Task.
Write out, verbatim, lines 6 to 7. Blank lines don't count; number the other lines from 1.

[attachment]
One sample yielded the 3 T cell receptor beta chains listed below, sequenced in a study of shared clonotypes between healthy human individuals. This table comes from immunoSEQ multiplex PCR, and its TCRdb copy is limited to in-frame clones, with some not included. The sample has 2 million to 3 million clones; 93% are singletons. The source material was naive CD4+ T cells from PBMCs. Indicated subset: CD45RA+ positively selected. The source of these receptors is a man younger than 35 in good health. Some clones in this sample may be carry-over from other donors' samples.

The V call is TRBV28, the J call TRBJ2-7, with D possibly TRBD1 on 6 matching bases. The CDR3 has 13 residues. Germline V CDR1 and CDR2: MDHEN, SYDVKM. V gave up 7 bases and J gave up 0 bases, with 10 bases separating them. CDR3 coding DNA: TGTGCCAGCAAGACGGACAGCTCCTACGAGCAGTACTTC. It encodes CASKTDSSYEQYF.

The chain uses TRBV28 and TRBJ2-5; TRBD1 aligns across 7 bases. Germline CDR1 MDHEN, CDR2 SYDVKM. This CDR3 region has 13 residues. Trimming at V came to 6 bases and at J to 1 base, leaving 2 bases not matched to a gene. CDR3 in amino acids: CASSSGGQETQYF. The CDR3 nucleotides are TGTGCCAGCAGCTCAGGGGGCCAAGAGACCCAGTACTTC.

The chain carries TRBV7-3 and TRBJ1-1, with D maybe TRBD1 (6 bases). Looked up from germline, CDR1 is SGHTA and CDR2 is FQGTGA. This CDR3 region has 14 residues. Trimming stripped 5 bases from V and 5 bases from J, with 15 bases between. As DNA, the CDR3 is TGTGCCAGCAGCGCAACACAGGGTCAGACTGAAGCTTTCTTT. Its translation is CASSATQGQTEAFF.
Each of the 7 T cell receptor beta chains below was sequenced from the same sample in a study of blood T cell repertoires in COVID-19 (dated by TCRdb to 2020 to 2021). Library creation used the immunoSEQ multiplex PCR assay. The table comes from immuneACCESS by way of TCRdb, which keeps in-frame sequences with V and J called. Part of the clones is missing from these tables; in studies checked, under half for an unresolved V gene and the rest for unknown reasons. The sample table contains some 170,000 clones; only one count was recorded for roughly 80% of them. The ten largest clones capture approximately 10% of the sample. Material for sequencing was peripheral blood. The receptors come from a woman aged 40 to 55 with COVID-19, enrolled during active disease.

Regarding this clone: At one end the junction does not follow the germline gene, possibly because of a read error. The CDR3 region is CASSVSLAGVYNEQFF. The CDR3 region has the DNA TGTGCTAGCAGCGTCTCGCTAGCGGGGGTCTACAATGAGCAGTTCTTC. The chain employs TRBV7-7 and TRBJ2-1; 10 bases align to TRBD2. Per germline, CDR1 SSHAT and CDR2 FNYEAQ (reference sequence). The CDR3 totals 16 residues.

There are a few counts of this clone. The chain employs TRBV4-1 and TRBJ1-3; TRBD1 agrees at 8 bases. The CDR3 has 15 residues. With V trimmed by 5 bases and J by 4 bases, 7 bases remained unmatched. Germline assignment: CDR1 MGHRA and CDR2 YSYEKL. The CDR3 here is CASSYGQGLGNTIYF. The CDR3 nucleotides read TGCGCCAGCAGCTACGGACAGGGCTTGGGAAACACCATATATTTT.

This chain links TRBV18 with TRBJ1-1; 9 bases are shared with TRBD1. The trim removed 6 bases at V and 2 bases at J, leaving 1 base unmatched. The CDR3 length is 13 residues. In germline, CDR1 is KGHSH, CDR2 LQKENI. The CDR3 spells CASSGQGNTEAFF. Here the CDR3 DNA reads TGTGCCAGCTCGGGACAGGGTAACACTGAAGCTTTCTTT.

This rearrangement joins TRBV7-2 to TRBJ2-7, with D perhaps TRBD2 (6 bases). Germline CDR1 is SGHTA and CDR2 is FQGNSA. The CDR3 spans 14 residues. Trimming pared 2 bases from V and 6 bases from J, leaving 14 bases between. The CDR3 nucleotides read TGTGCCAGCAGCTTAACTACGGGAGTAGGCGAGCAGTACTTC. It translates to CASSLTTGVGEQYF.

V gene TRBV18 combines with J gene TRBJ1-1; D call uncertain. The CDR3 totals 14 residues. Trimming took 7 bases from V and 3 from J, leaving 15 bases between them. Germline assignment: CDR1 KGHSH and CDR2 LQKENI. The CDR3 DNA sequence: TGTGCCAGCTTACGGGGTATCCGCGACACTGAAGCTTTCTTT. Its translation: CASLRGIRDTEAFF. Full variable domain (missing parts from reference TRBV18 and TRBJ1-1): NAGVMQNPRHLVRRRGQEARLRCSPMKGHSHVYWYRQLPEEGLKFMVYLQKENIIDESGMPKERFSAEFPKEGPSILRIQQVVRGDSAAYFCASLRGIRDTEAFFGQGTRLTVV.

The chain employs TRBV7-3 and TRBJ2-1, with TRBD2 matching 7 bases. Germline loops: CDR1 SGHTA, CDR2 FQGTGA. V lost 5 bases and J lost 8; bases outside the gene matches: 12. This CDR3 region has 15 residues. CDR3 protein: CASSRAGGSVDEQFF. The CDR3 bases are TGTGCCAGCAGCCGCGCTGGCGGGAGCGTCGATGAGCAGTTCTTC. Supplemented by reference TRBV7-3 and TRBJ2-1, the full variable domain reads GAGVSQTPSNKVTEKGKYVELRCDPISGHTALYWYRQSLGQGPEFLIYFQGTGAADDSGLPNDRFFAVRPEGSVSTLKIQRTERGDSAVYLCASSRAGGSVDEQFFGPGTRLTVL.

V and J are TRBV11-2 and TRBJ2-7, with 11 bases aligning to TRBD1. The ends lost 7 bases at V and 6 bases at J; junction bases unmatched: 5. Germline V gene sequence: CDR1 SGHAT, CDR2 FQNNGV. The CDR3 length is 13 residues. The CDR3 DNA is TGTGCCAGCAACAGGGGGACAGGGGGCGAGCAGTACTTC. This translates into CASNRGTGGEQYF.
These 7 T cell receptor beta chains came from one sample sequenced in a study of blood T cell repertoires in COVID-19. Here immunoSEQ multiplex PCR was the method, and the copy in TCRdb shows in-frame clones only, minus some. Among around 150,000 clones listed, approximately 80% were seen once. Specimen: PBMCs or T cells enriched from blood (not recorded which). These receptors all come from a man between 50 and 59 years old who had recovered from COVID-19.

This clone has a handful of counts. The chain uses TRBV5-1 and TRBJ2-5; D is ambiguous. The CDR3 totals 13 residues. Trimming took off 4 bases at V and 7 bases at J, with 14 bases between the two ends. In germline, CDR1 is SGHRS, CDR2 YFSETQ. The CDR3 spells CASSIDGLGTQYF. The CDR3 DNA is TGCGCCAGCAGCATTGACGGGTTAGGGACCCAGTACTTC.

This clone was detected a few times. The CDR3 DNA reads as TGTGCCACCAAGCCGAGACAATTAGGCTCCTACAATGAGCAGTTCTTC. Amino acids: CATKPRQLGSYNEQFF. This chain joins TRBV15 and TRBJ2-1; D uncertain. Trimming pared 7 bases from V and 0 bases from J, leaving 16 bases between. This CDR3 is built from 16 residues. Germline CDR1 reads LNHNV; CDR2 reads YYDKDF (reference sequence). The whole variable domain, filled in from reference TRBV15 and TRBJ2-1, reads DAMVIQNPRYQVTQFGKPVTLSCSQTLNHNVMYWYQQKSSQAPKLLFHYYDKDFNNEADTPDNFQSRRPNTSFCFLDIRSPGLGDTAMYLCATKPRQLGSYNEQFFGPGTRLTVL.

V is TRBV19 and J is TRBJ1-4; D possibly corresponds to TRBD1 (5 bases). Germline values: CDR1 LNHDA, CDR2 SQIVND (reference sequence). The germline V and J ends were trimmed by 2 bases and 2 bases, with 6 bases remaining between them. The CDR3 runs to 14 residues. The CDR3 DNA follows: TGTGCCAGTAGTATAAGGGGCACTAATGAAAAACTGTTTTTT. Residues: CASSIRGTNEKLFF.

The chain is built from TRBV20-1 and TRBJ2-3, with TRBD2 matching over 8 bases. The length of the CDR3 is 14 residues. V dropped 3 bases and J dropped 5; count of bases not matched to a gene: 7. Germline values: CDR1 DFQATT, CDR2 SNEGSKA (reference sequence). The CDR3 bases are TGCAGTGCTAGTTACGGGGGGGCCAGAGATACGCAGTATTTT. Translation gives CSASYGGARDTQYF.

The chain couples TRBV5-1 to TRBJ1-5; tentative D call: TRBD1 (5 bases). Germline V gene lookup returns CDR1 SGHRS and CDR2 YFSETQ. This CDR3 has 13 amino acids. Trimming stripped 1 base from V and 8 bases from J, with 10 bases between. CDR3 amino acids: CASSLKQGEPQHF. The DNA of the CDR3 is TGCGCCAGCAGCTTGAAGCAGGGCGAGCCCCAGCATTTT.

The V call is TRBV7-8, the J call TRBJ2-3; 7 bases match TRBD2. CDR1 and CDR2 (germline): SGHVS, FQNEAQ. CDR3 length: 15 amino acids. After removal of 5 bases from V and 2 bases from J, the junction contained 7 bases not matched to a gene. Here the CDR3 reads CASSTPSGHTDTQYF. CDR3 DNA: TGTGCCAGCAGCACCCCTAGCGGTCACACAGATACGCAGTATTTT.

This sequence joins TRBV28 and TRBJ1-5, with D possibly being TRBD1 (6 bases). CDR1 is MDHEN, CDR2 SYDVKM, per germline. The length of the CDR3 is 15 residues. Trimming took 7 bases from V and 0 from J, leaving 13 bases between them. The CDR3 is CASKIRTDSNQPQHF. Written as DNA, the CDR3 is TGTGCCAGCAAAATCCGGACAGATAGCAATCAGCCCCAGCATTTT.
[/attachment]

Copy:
Regarding this clone: At one end the junction does not follow the germline gene, possibly because of a read error. The CDR3 region is CASSVSLAGVYNEQFF. The CDR3 region has the DNA TGTGCTAGCAGCGTCTCGCTAGCGGGGGTCTACAATGAGCAGTTCTTC. The chain employs TRBV7-7 and TRBJ2-1; 10 bases align to TRBD2. Per germline, CDR1 SSHAT and CDR2 FNYEAQ (reference sequence). The CDR3 totals 16 residues.

There are a few counts of this clone. The chain employs TRBV4-1 and TRBJ1-3; TRBD1 agrees at 8 bases. The CDR3 has 15 residues. With V trimmed by 5 bases and J by 4 bases, 7 bases remained unmatched. Germline assignment: CDR1 MGHRA and CDR2 YSYEKL. The CDR3 here is CASSYGQGLGNTIYF. The CDR3 nucleotides read TGCGCCAGCAGCTACGGACAGGGCTTGGGAAACACCATATATTTT.